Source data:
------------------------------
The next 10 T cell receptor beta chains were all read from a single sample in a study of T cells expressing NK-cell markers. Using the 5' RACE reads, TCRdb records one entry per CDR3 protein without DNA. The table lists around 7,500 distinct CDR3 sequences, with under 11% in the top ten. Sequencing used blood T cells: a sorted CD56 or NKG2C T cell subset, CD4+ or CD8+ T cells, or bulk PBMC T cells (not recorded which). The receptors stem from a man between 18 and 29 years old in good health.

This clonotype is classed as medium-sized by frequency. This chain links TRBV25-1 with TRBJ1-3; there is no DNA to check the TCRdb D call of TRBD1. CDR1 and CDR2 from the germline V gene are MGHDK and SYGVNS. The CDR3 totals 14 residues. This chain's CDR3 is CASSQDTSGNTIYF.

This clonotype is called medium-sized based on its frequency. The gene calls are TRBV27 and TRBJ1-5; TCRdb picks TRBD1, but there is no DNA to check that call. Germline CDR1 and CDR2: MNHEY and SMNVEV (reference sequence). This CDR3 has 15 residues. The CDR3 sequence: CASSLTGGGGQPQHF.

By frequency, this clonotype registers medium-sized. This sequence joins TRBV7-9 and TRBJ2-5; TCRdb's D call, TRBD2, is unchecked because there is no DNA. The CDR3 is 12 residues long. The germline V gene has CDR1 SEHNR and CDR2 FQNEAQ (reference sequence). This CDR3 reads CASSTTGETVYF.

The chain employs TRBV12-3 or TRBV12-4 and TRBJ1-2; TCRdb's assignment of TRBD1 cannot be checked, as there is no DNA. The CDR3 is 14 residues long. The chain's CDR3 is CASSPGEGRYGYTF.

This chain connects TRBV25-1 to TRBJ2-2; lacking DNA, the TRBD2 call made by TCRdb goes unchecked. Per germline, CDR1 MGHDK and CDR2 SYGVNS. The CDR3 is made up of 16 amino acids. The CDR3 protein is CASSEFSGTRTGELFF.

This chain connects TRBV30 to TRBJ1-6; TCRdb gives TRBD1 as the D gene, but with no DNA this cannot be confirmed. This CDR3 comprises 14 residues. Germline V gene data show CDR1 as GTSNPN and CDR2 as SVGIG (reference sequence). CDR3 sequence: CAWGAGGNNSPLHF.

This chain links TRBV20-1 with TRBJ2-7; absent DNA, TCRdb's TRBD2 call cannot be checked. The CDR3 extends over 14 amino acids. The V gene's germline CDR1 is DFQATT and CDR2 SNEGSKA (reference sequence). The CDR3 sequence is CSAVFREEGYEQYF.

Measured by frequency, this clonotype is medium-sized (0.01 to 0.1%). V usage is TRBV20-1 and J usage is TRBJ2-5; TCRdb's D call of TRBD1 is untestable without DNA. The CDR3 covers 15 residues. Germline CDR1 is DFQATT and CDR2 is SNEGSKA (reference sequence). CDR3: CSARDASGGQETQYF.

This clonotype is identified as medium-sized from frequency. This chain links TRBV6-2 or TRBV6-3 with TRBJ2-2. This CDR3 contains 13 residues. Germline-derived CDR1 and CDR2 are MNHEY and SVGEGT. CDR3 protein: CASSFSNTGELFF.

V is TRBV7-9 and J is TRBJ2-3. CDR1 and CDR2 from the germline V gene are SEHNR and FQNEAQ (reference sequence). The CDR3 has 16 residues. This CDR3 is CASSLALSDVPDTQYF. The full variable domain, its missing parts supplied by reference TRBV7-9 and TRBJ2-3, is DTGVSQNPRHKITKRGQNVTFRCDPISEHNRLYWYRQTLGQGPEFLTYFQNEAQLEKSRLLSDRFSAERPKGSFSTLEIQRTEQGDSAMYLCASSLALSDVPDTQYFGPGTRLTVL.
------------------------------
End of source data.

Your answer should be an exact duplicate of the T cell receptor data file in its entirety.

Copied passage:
The next 10 T cell receptor beta chains were all read from a single sample in a study of T cells expressing NK-cell markers. Using the 5' RACE reads, TCRdb records one entry per CDR3 protein without DNA. The table lists around 7,500 distinct CDR3 sequences, with under 11% in the top ten. Sequencing used blood T cells: a sorted CD56 or NKG2C T cell subset, CD4+ or CD8+ T cells, or bulk PBMC T cells (not recorded which). The receptors stem from a man between 18 and 29 years old in good health.

This clonotype is classed as medium-sized by frequency. This chain links TRBV25-1 with TRBJ1-3; there is no DNA to check the TCRdb D call of TRBD1. CDR1 and CDR2 from the germline V gene are MGHDK and SYGVNS. The CDR3 totals 14 residues. This chain's CDR3 is CASSQDTSGNTIYF.

This clonotype is called medium-sized based on its frequency. The gene calls are TRBV27 and TRBJ1-5; TCRdb picks TRBD1, but there is no DNA to check that call. Germline CDR1 and CDR2: MNHEY and SMNVEV (reference sequence). This CDR3 has 15 residues. The CDR3 sequence: CASSLTGGGGQPQHF.

By frequency, this clonotype registers medium-sized. This sequence joins TRBV7-9 and TRBJ2-5; TCRdb's D call, TRBD2, is unchecked because there is no DNA. The CDR3 is 12 residues long. The germline V gene has CDR1 SEHNR and CDR2 FQNEAQ (reference sequence). This CDR3 reads CASSTTGETVYF.

The chain employs TRBV12-3 or TRBV12-4 and TRBJ1-2; TCRdb's assignment of TRBD1 cannot be checked, as there is no DNA. The CDR3 is 14 residues long. The chain's CDR3 is CASSPGEGRYGYTF.

This chain connects TRBV25-1 to TRBJ2-2; lacking DNA, the TRBD2 call made by TCRdb goes unchecked. Per germline, CDR1 MGHDK and CDR2 SYGVNS. The CDR3 is made up of 16 amino acids. The CDR3 protein is CASSEFSGTRTGELFF.

This chain connects TRBV30 to TRBJ1-6; TCRdb gives TRBD1 as the D gene, but with no DNA this cannot be confirmed. This CDR3 comprises 14 residues. Germline V gene data show CDR1 as GTSNPN and CDR2 as SVGIG (reference sequence). CDR3 sequence: CAWGAGGNNSPLHF.

This chain links TRBV20-1 with TRBJ2-7; absent DNA, TCRdb's TRBD2 call cannot be checked. The CDR3 extends over 14 amino acids. The V gene's germline CDR1 is DFQATT and CDR2 SNEGSKA (reference sequence). The CDR3 sequence is CSAVFREEGYEQYF.

Measured by frequency, this clonotype is medium-sized (0.01 to 0.1%). V usage is TRBV20-1 and J usage is TRBJ2-5; TCRdb's D call of TRBD1 is untestable without DNA. The CDR3 covers 15 residues. Germline CDR1 is DFQATT and CDR2 is SNEGSKA (reference sequence). CDR3: CSARDASGGQETQYF.

This clonotype is identified as medium-sized from frequency. This chain links TRBV6-2 or TRBV6-3 with TRBJ2-2. This CDR3 contains 13 residues. Germline-derived CDR1 and CDR2 are MNHEY and SVGEGT. CDR3 protein: CASSFSNTGELFF.

V is TRBV7-9 and J is TRBJ2-3. CDR1 and CDR2 from the germline V gene are SEHNR and FQNEAQ (reference sequence). The CDR3 has 16 residues. This CDR3 is CASSLALSDVPDTQYF. The full variable domain, its missing parts supplied by reference TRBV7-9 and TRBJ2-3, is DTGVSQNPRHKITKRGQNVTFRCDPISEHNRLYWYRQTLGQGPEFLTYFQNEAQLEKSRLLSDRFSAERPKGSFSTLEIQRTEQGDSAMYLCASSLALSDVPDTQYFGPGTRLTVL.